A paper machine in Lincoln is being temporarily shut down.The machine at Lincoln Paper and Tissue will stop Friday and be off line for at least a week.We’re told it’s because of low demand for products made at the mill.The company says up to sixteen workers will be affected.President and C-E-O Keith Van Scotter says most of those workers will be reassigned to other jobs.But he expects two to four workers to be temporarily laid off.
Maine Maritime Academy’s training ship, the “State of Maine,” has been delayed on its training cruise.The ship set sail from Castine Wednesday on a two-month journey.As it was leaving East Bay, an engine malfunction occurred.The crew immediately turned around and headed back to Searsport Harbor, where they’re now anchored.MMA officials have located the part they need to fix the engine and are waiting for it to be shipped from Germany.No word yet on when the ship will be able to continue on its way.The ship’s captain, Larry Wade, says the situation is providing valuable training for students in dealing with the unexpected at sea.The training cruise will take the students as far as Florida, Puerto Rico and Newfoundland.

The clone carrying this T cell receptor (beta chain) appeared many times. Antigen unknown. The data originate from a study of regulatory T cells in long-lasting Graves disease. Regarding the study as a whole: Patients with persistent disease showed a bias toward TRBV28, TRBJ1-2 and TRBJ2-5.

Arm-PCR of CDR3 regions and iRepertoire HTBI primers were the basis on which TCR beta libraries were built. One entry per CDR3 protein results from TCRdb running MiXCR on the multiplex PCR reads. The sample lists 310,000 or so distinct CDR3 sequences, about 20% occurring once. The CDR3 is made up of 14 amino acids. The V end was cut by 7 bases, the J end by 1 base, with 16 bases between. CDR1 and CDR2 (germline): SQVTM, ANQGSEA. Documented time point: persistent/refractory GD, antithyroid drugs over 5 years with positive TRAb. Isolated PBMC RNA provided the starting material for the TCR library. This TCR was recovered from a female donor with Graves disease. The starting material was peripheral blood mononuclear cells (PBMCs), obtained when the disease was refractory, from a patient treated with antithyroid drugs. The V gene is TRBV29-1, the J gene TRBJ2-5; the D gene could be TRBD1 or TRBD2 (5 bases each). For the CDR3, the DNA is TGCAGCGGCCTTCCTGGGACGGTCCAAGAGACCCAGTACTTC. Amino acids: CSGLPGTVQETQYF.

Students at the McGraw School in Hampden will have a much easier time doing their math homework from now on…They’re now the proud owners of some important learning tools…and it’s all thanks to a unique partnership between the school and the community.Amy Erickson has the story.< "you can count by numbers."It may not seem all that exciting to grownups, but when these little ones at the McGraw school were presented with their very own calculators...it was cause for celebration."what do you do to turn it on? You hit the 'on' button."The school has had calculators on their wish list for a while...but with all the budget cuts, there wasn't much extra money to spend.Lucky for the students, the folks at Maine Savings Federal Credit Union stepped in to help.They heard about the wish list from one of their vendors."when he approached us about the need, it was a no brainer. We said sure, we'll take care of it right away."Don Poisson dropped off 300 calculators to the school Thursday...they were an instant hit."i think it's pretty nice of them to do that.""it's going to help us learn...help us in math and science and addition.""to divide and help us...add.""usually, you use calculators for math, like 9 plus 2 equals 11."Dawn Beswick is president of the school's PTO.She's hoping this is just the beginning of the organization's partnerships with community businesses interested in fostering learning."i think it's great that the community's helping the school out. It's certainly going to be a need now with the cutbacks with the budget."bite "we're going need to look at more creative ways to raise money and make the difference for the budget cuts.""anything we can do to help education, it really makes sense that we do that. And it helps our community.""i hope what they get out of that is to learn math skills, money skills and hopefully have deposits with us as they grow up (laughs)!"Amy Erickson, WABI TV5 News, Hampden.>